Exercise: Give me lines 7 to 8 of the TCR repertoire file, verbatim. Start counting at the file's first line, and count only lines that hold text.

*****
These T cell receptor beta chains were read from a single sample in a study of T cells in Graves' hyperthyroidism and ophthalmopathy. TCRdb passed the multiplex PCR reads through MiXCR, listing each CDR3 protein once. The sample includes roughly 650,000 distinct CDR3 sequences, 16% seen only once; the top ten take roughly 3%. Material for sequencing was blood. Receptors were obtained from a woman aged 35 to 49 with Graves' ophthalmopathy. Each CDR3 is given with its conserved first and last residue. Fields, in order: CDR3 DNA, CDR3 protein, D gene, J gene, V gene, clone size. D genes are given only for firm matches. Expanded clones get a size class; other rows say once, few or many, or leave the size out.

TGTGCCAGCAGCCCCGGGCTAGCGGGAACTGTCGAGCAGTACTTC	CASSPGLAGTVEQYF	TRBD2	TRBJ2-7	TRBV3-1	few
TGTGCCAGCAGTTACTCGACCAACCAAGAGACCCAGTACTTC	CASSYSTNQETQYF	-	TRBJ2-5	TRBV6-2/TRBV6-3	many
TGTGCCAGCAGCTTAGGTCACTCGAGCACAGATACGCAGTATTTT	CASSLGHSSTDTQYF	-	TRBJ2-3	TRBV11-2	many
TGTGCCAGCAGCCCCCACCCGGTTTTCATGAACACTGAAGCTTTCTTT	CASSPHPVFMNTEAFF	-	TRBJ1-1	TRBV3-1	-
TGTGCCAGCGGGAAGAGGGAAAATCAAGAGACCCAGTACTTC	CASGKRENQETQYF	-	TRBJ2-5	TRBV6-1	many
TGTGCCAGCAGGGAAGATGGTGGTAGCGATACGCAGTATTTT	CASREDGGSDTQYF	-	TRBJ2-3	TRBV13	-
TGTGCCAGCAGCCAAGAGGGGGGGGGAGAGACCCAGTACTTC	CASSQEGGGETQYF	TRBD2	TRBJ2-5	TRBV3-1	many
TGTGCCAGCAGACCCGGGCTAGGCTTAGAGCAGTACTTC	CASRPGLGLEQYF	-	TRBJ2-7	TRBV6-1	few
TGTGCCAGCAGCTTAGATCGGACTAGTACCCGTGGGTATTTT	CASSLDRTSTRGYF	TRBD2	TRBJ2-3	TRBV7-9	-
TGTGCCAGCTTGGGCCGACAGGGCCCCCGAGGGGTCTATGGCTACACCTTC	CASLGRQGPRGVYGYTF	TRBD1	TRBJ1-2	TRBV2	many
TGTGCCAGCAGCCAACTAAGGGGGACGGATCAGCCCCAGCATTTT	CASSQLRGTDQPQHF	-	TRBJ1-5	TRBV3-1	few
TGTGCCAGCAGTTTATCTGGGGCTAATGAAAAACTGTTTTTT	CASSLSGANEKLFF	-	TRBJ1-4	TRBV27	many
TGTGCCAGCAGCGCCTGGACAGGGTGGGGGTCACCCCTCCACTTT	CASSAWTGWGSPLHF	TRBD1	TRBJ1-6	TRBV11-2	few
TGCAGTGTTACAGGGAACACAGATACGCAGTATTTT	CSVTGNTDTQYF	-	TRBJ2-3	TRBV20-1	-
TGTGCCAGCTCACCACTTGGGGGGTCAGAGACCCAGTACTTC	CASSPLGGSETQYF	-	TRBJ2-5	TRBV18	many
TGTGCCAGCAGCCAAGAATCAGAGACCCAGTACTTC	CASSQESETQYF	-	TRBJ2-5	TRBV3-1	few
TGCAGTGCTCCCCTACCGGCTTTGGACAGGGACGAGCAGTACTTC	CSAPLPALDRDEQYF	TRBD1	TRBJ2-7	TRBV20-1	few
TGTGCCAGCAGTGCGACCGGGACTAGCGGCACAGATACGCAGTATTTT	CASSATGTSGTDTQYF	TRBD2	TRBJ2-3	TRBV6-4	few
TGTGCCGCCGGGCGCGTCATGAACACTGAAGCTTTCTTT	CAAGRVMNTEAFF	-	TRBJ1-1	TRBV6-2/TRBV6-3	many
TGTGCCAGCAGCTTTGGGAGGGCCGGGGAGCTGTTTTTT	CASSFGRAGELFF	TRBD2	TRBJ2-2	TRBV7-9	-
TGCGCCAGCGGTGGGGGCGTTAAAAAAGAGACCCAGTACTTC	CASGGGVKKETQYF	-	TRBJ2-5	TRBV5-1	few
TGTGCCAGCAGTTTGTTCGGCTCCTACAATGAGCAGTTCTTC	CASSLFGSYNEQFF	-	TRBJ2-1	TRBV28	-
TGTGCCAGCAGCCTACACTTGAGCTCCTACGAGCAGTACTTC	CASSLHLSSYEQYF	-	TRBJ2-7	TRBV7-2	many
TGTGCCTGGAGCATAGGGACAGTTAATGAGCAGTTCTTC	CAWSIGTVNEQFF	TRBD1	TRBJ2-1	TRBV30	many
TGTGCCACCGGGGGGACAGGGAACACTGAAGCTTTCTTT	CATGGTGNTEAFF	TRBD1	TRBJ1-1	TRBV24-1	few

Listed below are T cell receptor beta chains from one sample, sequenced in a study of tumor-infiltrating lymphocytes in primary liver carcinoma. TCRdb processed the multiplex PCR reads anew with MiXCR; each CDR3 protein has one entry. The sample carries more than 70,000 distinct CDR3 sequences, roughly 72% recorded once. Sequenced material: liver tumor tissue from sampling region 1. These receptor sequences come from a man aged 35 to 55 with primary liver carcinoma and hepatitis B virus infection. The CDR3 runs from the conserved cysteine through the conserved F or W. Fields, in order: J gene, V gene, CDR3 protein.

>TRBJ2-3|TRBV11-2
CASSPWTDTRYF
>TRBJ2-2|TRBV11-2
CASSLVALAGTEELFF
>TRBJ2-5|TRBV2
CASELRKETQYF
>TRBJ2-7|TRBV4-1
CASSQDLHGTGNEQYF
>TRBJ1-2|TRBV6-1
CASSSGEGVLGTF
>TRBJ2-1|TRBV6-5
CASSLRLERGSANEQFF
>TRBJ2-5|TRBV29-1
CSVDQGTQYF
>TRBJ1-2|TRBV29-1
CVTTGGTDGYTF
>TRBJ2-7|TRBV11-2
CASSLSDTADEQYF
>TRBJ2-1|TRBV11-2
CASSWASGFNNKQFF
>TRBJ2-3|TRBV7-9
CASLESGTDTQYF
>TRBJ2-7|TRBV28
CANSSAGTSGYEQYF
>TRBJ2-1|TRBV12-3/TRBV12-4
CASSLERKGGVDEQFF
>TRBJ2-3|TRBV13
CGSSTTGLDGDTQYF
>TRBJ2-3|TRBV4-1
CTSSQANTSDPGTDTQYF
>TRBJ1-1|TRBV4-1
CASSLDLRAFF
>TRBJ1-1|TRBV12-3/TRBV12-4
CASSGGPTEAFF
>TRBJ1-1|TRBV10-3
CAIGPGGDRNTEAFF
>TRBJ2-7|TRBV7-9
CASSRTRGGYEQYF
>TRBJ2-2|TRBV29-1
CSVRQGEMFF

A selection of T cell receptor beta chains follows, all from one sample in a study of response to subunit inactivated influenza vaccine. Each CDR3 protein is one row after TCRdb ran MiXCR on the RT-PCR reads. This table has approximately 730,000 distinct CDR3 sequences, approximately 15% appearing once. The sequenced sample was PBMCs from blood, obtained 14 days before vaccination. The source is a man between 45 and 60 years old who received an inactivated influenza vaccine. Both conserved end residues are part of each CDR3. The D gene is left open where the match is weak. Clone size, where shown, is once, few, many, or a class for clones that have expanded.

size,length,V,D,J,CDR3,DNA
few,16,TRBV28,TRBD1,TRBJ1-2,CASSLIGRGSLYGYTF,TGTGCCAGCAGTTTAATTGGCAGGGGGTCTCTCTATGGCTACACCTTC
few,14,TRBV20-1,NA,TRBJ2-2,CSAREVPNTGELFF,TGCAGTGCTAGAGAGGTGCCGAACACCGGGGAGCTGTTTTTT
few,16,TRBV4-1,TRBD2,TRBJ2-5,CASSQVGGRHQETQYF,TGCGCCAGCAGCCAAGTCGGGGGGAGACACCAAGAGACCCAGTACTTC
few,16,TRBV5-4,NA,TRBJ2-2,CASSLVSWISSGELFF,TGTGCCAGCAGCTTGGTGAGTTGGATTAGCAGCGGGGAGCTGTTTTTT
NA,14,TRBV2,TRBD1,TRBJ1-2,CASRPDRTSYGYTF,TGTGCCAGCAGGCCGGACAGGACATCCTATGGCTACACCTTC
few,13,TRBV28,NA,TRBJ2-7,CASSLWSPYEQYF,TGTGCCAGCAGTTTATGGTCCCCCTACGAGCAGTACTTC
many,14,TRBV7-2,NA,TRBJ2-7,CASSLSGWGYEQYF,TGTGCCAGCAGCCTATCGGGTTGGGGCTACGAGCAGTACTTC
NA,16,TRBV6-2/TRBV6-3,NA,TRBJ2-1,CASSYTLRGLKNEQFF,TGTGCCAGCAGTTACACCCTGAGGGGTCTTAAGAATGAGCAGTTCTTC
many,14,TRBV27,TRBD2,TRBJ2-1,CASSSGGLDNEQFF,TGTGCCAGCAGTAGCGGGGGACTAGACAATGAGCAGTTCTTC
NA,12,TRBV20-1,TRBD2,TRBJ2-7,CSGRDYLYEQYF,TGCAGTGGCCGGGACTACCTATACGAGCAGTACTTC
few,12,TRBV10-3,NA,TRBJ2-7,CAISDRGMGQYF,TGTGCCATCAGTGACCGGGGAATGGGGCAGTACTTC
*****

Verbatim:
TGTGCCAGCAGGGAAGATGGTGGTAGCGATACGCAGTATTTT	CASREDGGSDTQYF	-	TRBJ2-3	TRBV13	-
TGTGCCAGCAGCCAAGAGGGGGGGGGAGAGACCCAGTACTTC	CASSQEGGGETQYF	TRBD2	TRBJ2-5	TRBV3-1	many